The euro hit a 20-year low against the dollar on Tuesday as concerns over Fed tightening and the energy crisis in Europe soured investor sentiment.
The common European currency fell a whopping 0.4% to $0.9899, hitting a 20-year low and trading below par with the dollar on Monday. Markets were clouded by concerns that Russia might cut gas supplies to Europe in retaliation for Western aid to Ukraine. Economic Outlook for the Eurozone.
The currency fell 2.7% against the dollar through August, marking its third straight month of decline.
The move reflects both growing concerns about how the energy crisis will affect the European economy and expectations that the US Central Bank will continue to aggressively raise interest rates. The attractiveness of owning assets is increasing.
The Dollar Index, which measures the US currency against six other currencies, rose 2.8% this month and has risen more than 7% in the past three months.
“There are growing concerns about the eurozone economy. [than the US]Paras Anand, Chief Investment Officer, Artemis Investment Management said:
It is also unlikely that the European Central Bank will support the euro due to a significant interest rate hike that could hasten a recession, he added. “The ECB will probably act more conservatively,” Anand said than the Fed.
A survey of eurozone business executives released on Tuesday highlighted concerns about the bloc’s economy. The S&P Global Purchasing Managers Index fell to 49.2 in August from 49.9 the previous month, indicating a higher rate of contraction in business activity.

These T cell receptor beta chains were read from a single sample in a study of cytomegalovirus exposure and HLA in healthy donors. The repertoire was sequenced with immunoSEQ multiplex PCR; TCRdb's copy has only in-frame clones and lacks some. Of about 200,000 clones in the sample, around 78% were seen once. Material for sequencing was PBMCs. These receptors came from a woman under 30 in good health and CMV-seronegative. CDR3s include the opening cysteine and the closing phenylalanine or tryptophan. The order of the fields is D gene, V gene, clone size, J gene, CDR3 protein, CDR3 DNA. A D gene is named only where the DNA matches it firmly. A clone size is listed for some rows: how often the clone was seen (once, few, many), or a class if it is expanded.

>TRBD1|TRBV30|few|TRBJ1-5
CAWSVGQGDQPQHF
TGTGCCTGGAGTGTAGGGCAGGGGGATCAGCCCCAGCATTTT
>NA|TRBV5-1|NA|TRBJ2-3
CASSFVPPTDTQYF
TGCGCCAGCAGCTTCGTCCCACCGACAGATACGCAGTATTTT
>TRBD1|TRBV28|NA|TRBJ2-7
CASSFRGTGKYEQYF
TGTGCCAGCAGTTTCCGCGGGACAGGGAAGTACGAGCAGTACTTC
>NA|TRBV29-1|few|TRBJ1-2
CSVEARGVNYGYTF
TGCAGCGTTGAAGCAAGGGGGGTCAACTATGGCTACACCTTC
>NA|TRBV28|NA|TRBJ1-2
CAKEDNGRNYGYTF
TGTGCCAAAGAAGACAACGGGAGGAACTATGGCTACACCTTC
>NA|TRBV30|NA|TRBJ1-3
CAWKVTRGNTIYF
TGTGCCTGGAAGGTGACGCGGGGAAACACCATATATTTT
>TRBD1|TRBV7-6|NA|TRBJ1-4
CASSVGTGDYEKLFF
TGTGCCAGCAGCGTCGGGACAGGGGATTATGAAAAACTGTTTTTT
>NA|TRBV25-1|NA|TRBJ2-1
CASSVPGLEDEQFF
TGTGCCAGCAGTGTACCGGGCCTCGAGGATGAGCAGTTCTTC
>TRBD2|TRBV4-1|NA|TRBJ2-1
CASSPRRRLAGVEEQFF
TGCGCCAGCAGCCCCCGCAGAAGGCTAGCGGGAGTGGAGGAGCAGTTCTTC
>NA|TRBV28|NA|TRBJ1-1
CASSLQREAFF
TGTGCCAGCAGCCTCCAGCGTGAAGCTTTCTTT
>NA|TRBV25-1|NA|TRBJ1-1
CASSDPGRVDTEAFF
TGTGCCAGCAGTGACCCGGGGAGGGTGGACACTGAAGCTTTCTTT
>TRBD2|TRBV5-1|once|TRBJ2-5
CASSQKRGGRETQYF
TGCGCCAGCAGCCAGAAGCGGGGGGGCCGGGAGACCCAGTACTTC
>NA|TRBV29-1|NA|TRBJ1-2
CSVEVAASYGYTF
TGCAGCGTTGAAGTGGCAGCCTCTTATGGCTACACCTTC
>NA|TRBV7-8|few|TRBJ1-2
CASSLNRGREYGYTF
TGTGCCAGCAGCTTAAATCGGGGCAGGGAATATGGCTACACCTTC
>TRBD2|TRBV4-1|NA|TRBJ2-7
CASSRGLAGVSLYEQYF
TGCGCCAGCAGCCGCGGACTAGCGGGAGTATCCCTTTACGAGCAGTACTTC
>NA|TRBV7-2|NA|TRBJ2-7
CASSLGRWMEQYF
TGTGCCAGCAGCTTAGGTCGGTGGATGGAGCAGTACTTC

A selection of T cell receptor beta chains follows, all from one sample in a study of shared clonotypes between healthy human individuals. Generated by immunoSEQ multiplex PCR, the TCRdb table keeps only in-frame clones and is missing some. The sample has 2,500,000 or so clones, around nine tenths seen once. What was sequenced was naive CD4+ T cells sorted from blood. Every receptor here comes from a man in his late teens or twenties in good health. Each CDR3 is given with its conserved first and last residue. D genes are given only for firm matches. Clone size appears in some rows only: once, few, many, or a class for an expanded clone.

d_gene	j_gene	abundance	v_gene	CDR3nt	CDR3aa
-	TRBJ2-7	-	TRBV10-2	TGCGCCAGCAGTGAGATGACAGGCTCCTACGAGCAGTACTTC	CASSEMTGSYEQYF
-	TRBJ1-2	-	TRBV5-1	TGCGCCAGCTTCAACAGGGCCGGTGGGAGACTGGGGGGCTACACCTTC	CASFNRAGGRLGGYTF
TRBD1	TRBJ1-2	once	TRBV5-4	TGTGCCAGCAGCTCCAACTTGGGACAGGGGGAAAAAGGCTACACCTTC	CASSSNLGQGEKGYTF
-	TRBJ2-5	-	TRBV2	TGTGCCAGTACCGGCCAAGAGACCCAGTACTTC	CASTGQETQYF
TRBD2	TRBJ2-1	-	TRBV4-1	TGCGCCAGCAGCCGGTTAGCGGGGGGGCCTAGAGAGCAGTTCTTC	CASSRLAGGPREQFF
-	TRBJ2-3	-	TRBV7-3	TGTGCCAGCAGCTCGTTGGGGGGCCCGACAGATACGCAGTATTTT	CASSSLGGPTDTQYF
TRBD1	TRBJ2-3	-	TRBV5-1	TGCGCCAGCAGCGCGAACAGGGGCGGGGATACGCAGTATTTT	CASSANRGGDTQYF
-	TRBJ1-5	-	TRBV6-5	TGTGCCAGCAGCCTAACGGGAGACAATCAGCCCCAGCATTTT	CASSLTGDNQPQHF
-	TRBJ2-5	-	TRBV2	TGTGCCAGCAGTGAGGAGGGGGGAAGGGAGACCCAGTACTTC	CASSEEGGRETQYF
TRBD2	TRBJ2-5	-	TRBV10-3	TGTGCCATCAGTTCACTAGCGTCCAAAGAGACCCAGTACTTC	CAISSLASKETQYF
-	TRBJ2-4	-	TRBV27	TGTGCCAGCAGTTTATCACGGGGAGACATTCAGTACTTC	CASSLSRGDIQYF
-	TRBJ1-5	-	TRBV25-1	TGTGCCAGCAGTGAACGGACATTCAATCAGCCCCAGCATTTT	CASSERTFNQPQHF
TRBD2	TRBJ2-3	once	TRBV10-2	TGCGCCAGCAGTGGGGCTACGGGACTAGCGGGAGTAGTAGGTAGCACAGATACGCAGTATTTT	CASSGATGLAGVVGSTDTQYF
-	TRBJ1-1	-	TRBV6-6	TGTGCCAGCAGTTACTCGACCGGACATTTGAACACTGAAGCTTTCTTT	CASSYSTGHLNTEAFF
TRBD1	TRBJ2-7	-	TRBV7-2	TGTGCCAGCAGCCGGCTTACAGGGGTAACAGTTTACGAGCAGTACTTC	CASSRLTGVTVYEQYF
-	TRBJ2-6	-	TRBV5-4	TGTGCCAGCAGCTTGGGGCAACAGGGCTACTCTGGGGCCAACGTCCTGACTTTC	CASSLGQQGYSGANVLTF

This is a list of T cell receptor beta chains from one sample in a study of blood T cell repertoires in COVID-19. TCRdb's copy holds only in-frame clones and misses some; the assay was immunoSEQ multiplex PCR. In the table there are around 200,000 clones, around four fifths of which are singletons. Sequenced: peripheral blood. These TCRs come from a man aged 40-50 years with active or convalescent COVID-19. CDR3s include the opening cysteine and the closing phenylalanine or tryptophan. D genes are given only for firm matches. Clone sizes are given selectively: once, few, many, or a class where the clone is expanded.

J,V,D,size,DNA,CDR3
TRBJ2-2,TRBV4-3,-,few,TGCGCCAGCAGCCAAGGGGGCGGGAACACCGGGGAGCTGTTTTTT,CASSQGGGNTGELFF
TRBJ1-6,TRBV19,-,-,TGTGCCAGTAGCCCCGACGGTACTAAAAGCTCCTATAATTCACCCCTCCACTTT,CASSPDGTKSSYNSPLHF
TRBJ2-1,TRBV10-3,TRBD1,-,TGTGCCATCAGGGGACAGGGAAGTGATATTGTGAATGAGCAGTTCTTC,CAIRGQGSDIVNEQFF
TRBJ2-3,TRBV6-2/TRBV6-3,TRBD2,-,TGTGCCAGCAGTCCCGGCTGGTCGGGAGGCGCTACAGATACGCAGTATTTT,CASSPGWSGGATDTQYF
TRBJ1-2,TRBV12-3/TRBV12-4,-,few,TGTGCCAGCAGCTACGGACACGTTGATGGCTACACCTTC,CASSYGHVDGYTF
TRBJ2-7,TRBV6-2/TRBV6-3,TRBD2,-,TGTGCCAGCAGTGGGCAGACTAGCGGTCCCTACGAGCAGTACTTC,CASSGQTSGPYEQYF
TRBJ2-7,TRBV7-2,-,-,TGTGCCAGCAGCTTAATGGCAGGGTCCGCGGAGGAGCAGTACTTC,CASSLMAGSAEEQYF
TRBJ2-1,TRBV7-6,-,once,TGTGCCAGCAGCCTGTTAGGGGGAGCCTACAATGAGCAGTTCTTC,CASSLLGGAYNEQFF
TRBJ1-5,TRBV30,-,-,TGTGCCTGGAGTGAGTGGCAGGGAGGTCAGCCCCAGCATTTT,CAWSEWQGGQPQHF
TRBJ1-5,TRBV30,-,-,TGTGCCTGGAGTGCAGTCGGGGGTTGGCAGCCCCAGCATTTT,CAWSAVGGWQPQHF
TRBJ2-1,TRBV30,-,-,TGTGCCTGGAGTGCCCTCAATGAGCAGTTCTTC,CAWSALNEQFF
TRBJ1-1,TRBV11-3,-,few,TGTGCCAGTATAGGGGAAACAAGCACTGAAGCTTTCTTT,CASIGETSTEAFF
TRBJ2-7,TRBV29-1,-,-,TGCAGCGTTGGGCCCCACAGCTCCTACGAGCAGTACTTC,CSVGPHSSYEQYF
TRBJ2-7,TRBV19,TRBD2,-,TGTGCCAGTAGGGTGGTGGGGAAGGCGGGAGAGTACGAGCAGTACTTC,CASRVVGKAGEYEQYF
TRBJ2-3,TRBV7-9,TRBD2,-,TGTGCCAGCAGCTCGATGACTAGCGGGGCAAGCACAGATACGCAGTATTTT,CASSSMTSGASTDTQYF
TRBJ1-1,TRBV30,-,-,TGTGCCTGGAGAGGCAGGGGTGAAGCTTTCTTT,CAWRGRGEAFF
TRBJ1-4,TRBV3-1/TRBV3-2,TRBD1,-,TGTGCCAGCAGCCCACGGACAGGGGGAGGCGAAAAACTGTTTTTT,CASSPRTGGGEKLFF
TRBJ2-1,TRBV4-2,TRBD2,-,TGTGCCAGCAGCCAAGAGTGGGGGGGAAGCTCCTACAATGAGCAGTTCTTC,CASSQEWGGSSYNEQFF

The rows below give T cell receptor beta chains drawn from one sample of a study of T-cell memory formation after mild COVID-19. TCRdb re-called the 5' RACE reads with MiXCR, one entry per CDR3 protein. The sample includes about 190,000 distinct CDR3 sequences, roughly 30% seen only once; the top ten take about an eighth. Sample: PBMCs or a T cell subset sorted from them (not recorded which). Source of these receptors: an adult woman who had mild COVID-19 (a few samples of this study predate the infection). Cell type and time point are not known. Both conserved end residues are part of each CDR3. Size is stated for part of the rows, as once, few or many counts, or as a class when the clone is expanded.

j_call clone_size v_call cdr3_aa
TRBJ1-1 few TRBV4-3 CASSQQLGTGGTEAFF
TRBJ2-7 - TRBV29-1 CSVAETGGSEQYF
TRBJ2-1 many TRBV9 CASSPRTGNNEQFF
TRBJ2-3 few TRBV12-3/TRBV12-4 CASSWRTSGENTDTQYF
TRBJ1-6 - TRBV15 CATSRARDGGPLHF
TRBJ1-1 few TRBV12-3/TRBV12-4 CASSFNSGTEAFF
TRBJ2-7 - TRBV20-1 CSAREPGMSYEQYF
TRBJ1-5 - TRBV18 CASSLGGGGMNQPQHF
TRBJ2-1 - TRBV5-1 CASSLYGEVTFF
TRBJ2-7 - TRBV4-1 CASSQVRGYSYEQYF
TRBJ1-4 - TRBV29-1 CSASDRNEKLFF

“Europe is starting to see activity diminish,” said Juliette Cohen, strategist at CPR Asset Management. He pointed out that the main risk is to completely stop the
In equities, Europe’s STOXX 600 stock index fell 0.5% in afternoon trading, its biggest drop in more than a month on Monday.
Wall Street’s S&P 500 index held steady after Tuesday’s opening bell, closing 2.1% lower in previous trading and its steepest decline in more than two months. The tech-heavy Nasdaq Composite rose 0.1%.
The move comes ahead of a symposium by central bankers in Jackson Hole later this week, where Fed Chairman Jay Powell said interest rates would rise to keep consumer demand down in an effort to tackle stubbornly high inflation. expected to underscore its commitment to raising
“Chair Powell is likely to say the Fed will continue to raise rates for as long as it can,” said Standard Chartered strategist Steve Englander.
The Fed’s July monetary policy meeting minutes show it raised the key rate by 0.75 points, setting it in a target range of 2.25% to 2.5%.
In the bond market, the 10-year US Treasury benchmark yield rose 0.04 points to 3.08%. The debt yields that underpin loan pricing around the world have been rising in recent days as traders anticipated Powell’s hawkish tone at Jackson Hole.